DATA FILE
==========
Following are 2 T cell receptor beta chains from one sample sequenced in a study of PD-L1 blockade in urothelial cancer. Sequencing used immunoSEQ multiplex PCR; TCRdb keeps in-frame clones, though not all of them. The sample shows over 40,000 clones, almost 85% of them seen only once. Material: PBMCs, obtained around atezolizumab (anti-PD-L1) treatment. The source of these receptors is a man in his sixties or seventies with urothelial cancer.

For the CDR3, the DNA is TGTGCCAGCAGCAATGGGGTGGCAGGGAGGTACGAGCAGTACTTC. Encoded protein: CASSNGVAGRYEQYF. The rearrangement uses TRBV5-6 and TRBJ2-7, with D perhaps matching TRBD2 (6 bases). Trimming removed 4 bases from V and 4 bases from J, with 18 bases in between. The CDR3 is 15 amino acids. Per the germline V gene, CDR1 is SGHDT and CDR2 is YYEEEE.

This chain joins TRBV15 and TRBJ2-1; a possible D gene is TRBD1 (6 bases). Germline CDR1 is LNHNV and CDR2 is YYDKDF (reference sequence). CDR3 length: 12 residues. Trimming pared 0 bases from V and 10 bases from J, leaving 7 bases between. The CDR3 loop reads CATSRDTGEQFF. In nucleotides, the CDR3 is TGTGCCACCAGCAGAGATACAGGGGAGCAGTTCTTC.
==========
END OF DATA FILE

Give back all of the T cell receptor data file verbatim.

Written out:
Following are 2 T cell receptor beta chains from one sample sequenced in a study of PD-L1 blockade in urothelial cancer. Sequencing used immunoSEQ multiplex PCR; TCRdb keeps in-frame clones, though not all of them. The sample shows over 40,000 clones, almost 85% of them seen only once. Material: PBMCs, obtained around atezolizumab (anti-PD-L1) treatment. The source of these receptors is a man in his sixties or seventies with urothelial cancer.

For the CDR3, the DNA is TGTGCCAGCAGCAATGGGGTGGCAGGGAGGTACGAGCAGTACTTC. Encoded protein: CASSNGVAGRYEQYF. The rearrangement uses TRBV5-6 and TRBJ2-7, with D perhaps matching TRBD2 (6 bases). Trimming removed 4 bases from V and 4 bases from J, with 18 bases in between. The CDR3 is 15 amino acids. Per the germline V gene, CDR1 is SGHDT and CDR2 is YYEEEE.

This chain joins TRBV15 and TRBJ2-1; a possible D gene is TRBD1 (6 bases). Germline CDR1 is LNHNV and CDR2 is YYDKDF (reference sequence). CDR3 length: 12 residues. Trimming pared 0 bases from V and 10 bases from J, leaving 7 bases between. The CDR3 loop reads CATSRDTGEQFF. In nucleotides, the CDR3 is TGTGCCACCAGCAGAGATACAGGGGAGCAGTTCTTC.